FREEPORT, Pa.—The rising dollar is putting U.S. manufacturers through the equivalent of a new year’s fitness regime, causing pain for now but also promising long-term gains in efficiency.
After more than a decade of weakness, the dollar began surging in mid-2014 against the euro and many other currencies. That is making U.S.-made products pricier in other countries and imports cheaper in the U.S.—a combination that is likely to expand the already gaping U.S. trade deficit.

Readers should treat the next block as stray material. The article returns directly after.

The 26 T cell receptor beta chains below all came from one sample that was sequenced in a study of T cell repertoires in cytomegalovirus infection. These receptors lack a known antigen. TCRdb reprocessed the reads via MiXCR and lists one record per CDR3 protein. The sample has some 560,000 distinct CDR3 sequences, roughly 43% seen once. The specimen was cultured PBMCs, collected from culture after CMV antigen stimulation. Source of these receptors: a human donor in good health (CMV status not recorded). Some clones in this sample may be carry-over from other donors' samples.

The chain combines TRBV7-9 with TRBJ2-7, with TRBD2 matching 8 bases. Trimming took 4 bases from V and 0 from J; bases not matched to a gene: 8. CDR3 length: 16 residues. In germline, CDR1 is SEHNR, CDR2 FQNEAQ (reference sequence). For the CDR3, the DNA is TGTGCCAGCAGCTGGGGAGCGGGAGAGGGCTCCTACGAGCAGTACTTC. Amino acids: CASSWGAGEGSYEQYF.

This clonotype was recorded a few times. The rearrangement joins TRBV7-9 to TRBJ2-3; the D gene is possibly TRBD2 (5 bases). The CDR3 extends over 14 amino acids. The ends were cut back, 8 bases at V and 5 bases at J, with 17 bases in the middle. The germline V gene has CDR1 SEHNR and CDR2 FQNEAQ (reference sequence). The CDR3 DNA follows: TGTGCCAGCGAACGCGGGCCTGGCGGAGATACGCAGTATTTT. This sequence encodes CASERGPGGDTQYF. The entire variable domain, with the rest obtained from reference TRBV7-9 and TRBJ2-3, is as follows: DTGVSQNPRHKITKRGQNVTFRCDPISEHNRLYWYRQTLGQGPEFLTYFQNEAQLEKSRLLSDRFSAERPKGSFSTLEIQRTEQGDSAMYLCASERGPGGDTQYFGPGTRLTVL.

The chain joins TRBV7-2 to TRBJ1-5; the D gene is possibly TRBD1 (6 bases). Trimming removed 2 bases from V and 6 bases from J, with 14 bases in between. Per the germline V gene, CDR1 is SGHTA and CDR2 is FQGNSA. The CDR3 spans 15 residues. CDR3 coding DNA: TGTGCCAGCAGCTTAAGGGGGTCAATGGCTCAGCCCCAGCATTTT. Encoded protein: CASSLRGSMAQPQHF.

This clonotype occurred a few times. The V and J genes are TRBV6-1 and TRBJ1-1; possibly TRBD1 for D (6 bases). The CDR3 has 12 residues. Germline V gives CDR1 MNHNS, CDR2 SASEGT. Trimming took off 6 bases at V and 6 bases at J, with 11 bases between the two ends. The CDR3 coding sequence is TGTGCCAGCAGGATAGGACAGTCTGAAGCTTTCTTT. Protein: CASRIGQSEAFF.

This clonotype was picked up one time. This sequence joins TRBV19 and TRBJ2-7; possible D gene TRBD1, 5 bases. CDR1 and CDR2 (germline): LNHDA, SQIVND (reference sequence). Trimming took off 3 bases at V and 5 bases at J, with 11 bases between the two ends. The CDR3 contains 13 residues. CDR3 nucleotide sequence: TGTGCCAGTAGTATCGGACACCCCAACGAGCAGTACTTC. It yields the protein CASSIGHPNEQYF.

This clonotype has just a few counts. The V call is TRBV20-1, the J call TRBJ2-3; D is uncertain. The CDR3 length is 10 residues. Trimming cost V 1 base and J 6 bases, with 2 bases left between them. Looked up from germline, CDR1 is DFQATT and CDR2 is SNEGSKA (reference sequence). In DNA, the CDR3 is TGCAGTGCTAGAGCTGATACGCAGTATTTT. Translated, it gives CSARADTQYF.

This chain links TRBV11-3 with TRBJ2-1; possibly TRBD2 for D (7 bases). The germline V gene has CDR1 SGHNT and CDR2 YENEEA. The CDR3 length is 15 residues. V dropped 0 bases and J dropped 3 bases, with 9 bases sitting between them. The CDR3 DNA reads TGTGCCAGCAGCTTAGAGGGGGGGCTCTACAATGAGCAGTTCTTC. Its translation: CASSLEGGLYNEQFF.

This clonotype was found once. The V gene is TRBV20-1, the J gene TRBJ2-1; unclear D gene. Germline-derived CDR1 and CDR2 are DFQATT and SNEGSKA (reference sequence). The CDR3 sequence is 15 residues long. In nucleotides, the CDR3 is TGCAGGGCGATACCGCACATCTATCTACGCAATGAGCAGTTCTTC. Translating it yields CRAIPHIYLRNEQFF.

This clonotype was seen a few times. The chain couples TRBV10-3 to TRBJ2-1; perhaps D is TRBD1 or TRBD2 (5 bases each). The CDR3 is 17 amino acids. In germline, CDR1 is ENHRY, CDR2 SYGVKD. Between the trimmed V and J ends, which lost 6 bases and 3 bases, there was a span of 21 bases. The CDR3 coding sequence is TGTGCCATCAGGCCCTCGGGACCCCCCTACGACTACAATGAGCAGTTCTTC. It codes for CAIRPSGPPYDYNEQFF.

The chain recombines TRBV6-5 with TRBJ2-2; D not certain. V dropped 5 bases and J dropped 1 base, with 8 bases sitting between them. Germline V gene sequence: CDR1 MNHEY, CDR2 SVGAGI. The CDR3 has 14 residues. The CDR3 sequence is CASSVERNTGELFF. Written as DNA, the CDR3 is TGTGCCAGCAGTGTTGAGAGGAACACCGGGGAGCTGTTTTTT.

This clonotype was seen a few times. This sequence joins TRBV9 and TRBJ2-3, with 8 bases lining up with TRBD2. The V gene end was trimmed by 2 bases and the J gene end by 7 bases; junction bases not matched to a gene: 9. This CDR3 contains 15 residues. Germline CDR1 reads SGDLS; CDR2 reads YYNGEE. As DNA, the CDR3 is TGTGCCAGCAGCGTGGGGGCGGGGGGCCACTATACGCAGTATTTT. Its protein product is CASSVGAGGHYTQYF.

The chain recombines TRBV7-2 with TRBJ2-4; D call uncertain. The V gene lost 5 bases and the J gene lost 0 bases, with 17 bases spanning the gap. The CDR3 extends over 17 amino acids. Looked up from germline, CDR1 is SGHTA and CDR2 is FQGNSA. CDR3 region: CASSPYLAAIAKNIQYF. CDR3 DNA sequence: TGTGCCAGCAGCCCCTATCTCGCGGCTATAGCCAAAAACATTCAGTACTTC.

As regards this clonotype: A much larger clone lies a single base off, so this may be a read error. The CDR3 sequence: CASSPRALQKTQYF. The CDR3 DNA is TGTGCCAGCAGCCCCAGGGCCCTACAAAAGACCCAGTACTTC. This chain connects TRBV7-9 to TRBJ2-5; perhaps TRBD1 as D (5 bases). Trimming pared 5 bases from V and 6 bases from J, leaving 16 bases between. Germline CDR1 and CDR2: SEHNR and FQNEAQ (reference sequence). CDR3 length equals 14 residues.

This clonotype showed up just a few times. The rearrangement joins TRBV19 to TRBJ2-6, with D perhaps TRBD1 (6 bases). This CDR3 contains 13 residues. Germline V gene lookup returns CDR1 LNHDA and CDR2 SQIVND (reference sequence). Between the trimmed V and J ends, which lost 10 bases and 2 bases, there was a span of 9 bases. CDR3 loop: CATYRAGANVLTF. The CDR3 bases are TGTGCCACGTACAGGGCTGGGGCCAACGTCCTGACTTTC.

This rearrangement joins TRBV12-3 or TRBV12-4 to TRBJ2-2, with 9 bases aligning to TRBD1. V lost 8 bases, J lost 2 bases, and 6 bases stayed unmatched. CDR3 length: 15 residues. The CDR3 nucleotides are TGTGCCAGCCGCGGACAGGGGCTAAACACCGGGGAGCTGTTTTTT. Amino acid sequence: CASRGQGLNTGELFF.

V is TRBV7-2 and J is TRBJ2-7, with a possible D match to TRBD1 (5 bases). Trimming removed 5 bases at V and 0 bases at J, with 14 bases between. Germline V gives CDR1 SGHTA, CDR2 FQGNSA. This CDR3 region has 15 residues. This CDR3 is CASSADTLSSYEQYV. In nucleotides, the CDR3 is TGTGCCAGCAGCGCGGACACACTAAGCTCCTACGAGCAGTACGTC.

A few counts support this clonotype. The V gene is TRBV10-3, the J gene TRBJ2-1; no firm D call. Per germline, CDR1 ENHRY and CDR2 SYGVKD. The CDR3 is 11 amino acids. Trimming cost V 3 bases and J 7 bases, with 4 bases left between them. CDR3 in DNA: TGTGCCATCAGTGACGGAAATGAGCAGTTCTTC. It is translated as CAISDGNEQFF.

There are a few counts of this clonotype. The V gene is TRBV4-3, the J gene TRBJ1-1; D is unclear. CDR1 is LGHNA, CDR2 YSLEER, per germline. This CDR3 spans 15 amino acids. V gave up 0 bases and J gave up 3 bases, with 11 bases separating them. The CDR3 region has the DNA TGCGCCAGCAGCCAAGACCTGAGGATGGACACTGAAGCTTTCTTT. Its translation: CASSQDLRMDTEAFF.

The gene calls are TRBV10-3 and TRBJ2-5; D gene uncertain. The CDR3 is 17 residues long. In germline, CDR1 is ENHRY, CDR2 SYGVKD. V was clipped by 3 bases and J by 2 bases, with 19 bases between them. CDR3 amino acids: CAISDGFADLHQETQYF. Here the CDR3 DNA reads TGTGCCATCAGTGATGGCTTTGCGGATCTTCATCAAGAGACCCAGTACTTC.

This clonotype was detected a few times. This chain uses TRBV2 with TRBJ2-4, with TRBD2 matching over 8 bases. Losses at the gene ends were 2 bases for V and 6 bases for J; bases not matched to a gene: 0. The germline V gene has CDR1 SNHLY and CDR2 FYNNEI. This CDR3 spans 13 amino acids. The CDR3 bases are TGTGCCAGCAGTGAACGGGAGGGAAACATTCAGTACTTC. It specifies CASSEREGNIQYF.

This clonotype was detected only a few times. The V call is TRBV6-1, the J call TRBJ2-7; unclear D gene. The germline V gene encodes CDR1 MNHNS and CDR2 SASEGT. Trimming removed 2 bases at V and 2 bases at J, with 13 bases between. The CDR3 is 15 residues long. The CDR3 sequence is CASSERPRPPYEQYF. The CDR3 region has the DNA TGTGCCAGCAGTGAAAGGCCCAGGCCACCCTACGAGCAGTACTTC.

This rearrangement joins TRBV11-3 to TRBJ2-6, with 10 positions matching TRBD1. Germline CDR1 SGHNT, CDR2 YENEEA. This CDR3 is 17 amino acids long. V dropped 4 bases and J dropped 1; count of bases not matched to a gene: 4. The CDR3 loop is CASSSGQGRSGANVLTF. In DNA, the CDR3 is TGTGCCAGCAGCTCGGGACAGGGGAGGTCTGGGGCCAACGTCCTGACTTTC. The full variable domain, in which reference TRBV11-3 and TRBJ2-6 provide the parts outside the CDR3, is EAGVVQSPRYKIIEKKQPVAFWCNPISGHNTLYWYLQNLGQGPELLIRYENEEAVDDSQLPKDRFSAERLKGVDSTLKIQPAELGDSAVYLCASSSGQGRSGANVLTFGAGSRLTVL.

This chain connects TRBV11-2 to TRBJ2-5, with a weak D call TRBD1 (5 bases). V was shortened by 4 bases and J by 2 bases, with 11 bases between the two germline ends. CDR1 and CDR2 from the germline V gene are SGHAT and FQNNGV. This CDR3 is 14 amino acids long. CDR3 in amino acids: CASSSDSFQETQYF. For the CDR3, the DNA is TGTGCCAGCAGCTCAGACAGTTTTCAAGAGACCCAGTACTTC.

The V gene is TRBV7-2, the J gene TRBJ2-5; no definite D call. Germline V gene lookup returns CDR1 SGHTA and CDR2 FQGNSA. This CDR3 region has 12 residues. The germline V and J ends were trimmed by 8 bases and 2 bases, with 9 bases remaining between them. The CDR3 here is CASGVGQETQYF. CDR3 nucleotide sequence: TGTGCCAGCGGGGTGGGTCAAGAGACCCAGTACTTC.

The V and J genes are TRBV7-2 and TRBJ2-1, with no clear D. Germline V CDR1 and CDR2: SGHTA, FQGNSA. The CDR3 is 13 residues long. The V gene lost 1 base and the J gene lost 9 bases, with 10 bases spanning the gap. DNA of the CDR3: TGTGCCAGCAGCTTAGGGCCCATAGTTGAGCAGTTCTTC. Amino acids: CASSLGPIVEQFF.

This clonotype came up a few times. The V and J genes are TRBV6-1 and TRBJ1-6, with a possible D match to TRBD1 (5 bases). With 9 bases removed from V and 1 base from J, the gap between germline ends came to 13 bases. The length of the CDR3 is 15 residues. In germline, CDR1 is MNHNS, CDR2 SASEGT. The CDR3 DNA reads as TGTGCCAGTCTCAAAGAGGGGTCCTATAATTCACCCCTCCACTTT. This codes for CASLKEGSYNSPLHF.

“When the dollar was weakening, it was a lot easier [for manufacturers] to be a little sloppy,” said Hal Sirkin, a Chicago-based senior partner at Boston Consulting Group. A rising dollar, which effectively raises prices, forces manufacturers to automate more production processes and redesign products “to be lower cost and higher value,” Mr. Sirkin said. U.S. manufacturers also will look for ways to buy lower-cost parts and materials in Asia or Europe.
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